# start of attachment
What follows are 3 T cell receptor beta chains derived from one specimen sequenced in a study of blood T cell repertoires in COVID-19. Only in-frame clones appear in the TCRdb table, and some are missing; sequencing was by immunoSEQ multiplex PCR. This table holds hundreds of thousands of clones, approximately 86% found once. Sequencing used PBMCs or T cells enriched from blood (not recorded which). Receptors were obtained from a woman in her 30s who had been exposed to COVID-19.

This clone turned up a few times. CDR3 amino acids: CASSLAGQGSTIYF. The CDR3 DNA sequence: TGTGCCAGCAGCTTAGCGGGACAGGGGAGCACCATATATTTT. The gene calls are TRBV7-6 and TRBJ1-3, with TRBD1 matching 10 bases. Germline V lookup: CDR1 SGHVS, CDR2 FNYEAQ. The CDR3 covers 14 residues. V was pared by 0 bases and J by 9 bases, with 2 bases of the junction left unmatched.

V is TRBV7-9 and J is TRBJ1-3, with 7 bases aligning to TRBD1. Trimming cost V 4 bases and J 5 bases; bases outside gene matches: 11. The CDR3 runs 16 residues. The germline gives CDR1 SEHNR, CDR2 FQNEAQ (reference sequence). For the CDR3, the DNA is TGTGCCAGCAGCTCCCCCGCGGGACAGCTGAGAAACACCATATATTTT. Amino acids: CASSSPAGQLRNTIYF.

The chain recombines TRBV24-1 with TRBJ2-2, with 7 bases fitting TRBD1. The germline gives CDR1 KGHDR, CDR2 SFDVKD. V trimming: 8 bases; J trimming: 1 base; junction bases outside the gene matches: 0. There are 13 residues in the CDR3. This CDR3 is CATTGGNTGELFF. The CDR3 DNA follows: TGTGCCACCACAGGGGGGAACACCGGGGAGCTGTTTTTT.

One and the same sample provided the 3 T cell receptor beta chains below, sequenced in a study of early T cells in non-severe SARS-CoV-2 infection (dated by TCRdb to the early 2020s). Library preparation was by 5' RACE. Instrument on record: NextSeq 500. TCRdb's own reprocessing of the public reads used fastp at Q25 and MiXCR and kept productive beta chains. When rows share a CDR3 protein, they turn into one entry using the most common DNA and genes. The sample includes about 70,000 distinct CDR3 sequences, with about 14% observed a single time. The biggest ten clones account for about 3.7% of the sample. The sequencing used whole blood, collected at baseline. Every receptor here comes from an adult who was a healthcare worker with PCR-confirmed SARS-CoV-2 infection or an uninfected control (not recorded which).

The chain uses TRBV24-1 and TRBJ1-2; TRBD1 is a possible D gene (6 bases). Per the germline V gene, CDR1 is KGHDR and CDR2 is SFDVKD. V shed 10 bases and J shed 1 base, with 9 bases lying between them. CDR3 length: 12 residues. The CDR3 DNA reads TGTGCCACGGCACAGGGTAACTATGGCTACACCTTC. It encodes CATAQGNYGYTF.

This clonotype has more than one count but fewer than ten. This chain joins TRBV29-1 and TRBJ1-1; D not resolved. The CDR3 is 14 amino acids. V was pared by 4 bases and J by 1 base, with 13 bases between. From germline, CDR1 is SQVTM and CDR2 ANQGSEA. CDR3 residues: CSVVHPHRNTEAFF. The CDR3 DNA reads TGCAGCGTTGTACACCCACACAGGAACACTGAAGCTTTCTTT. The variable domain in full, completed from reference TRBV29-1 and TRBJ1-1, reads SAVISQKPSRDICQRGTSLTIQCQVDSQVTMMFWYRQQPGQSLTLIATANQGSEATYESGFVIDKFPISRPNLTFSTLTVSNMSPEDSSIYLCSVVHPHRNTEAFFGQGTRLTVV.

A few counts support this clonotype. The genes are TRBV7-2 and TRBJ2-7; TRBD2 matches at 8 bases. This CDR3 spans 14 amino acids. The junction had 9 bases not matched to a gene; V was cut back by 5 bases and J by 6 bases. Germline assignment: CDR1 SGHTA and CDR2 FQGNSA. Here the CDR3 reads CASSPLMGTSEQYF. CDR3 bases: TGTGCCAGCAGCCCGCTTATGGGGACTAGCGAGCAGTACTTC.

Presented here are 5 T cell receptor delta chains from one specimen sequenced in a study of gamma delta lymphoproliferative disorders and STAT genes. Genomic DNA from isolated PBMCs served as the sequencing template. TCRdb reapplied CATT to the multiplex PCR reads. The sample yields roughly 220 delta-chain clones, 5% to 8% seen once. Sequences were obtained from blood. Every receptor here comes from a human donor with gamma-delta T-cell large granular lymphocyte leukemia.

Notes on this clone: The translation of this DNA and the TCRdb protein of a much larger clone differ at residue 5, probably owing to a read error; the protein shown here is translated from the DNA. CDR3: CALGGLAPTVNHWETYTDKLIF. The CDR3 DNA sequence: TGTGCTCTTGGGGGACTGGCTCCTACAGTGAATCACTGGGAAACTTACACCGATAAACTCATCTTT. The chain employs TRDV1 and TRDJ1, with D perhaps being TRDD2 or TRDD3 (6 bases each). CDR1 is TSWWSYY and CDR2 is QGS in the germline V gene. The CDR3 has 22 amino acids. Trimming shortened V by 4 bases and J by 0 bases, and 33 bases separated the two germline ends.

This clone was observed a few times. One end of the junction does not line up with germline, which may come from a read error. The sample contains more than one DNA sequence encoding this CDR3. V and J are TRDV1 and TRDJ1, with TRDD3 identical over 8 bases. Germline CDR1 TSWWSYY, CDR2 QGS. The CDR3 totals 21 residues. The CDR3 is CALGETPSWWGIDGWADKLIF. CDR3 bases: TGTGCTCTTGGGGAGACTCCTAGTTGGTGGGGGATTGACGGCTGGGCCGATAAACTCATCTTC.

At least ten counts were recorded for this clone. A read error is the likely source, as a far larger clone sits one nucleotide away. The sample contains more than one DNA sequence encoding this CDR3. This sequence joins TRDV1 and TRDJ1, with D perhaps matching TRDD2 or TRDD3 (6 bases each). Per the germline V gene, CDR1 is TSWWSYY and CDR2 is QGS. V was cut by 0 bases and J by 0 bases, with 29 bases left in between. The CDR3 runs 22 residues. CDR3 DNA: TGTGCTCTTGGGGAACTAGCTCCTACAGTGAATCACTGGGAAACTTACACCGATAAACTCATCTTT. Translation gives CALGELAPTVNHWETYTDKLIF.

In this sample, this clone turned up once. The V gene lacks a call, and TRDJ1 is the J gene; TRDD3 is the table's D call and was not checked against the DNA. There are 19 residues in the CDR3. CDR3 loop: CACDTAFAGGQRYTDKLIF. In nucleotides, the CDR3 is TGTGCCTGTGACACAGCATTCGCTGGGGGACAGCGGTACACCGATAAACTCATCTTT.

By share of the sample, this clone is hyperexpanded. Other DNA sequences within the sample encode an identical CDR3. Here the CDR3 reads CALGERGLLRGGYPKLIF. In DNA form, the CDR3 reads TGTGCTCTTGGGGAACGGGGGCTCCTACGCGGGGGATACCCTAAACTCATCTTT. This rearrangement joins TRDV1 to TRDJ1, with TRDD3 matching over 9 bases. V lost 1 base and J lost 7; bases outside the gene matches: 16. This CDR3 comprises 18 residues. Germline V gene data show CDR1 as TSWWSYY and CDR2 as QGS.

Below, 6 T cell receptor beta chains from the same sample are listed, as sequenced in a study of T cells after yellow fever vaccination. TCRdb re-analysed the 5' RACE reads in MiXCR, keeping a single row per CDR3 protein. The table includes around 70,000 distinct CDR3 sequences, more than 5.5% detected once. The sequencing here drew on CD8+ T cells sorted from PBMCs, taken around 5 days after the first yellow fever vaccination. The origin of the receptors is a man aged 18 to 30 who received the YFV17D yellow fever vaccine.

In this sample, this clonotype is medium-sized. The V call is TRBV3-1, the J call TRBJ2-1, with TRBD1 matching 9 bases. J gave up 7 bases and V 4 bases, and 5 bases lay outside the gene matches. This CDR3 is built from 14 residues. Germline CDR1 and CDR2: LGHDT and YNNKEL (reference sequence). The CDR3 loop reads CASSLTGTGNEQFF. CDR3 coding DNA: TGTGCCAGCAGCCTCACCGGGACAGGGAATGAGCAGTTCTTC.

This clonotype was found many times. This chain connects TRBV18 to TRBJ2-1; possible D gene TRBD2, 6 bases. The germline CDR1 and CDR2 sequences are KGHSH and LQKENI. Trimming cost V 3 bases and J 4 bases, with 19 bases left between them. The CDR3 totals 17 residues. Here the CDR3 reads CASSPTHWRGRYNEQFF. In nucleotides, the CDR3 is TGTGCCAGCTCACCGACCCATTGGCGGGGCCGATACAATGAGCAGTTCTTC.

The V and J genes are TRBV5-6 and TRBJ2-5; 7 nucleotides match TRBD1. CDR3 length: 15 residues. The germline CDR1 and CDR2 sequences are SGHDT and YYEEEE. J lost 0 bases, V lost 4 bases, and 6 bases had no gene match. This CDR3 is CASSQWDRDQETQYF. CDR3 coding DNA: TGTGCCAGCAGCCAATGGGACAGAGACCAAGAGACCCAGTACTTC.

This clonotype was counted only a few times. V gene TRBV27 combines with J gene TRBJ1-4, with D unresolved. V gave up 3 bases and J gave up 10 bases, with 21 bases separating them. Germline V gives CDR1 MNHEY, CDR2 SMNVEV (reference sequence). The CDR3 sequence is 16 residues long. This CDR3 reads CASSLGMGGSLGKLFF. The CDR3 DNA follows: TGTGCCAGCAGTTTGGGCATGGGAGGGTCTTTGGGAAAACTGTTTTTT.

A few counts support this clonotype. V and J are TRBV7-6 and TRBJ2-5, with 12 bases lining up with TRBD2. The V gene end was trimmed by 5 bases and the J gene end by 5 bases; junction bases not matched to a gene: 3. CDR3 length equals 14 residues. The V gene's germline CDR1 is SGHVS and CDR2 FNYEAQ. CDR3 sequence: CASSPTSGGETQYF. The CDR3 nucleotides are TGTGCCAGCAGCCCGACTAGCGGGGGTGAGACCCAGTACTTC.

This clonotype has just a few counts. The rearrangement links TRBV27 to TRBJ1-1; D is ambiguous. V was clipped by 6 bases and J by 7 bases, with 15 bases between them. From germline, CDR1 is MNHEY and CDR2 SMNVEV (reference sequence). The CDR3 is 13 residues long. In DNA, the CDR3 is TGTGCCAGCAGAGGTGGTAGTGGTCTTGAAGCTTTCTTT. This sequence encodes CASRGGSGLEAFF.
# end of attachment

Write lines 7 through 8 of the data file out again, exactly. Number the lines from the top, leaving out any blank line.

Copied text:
This clonotype has more than one count but fewer than ten. This chain joins TRBV29-1 and TRBJ1-1; D not resolved. The CDR3 is 14 amino acids. V was pared by 4 bases and J by 1 base, with 13 bases between. From germline, CDR1 is SQVTM and CDR2 ANQGSEA. CDR3 residues: CSVVHPHRNTEAFF. The CDR3 DNA reads TGCAGCGTTGTACACCCACACAGGAACACTGAAGCTTTCTTT. The variable domain in full, completed from reference TRBV29-1 and TRBJ1-1, reads SAVISQKPSRDICQRGTSLTIQCQVDSQVTMMFWYRQQPGQSLTLIATANQGSEATYESGFVIDKFPISRPNLTFSTLTVSNMSPEDSSIYLCSVVHPHRNTEAFFGQGTRLTVV.

A few counts support this clonotype. The genes are TRBV7-2 and TRBJ2-7; TRBD2 matches at 8 bases. This CDR3 spans 14 amino acids. The junction had 9 bases not matched to a gene; V was cut back by 5 bases and J by 6 bases. Germline assignment: CDR1 SGHTA and CDR2 FQGNSA. Here the CDR3 reads CASSPLMGTSEQYF. CDR3 bases: TGTGCCAGCAGCCCGCTTATGGGGACTAGCGAGCAGTACTTC.